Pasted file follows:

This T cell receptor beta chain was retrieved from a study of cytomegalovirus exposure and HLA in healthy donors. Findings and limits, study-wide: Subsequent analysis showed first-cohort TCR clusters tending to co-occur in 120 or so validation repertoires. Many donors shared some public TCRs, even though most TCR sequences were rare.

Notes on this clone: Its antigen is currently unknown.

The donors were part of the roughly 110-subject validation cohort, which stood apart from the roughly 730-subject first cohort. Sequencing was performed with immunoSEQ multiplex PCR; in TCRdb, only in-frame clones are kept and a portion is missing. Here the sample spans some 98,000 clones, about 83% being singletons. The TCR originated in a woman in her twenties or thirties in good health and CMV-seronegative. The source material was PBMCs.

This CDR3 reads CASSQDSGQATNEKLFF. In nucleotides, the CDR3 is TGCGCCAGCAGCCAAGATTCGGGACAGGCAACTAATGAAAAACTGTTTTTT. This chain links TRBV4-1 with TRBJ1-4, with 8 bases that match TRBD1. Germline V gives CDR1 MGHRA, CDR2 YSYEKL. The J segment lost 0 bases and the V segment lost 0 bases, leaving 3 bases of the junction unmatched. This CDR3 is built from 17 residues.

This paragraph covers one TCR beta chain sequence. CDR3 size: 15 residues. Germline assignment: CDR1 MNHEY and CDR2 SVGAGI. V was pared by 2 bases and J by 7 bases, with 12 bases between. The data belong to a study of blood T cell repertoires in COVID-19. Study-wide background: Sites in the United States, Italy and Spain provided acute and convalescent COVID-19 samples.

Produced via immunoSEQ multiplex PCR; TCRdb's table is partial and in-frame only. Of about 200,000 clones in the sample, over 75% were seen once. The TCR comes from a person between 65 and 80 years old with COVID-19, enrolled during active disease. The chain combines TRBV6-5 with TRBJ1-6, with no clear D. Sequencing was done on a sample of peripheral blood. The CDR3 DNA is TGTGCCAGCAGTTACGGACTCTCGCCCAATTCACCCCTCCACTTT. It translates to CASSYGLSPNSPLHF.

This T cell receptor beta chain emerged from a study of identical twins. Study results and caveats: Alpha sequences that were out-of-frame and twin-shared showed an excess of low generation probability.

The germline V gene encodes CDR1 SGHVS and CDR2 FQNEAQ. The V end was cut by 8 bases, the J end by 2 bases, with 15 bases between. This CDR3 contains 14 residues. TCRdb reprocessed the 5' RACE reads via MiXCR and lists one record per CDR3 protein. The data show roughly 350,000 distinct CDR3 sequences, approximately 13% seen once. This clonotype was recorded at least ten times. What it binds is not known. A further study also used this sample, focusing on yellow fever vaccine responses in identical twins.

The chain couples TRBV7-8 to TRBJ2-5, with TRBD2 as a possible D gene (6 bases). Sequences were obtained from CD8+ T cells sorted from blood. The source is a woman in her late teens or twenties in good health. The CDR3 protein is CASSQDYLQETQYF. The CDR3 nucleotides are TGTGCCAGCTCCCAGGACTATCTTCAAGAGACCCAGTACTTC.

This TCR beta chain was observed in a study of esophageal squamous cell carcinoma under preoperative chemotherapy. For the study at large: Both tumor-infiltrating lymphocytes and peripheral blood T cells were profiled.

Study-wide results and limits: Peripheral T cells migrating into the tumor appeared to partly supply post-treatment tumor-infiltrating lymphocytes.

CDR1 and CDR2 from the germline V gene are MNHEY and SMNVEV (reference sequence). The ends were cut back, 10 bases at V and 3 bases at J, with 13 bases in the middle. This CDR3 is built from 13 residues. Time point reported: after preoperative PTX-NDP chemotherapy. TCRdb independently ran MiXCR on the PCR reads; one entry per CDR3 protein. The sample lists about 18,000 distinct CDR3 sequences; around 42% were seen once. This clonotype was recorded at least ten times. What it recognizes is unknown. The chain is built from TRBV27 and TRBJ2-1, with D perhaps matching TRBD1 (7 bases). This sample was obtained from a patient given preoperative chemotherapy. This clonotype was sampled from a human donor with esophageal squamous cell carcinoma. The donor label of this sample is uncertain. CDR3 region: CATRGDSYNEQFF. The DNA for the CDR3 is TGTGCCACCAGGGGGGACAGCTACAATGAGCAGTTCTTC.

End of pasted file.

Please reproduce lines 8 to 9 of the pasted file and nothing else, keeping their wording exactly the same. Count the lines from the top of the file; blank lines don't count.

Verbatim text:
The germline V gene encodes CDR1 SGHVS and CDR2 FQNEAQ. The V end was cut by 8 bases, the J end by 2 bases, with 15 bases between. This CDR3 contains 14 residues. TCRdb reprocessed the 5' RACE reads via MiXCR and lists one record per CDR3 protein. The data show roughly 350,000 distinct CDR3 sequences, approximately 13% seen once. This clonotype was recorded at least ten times. What it binds is not known. A further study also used this sample, focusing on yellow fever vaccine responses in identical twins.

The chain couples TRBV7-8 to TRBJ2-5, with TRBD2 as a possible D gene (6 bases). Sequences were obtained from CD8+ T cells sorted from blood. The source is a woman in her late teens or twenties in good health. The CDR3 protein is CASSQDYLQETQYF. The CDR3 nucleotides are TGTGCCAGCTCCCAGGACTATCTTCAAGAGACCCAGTACTTC.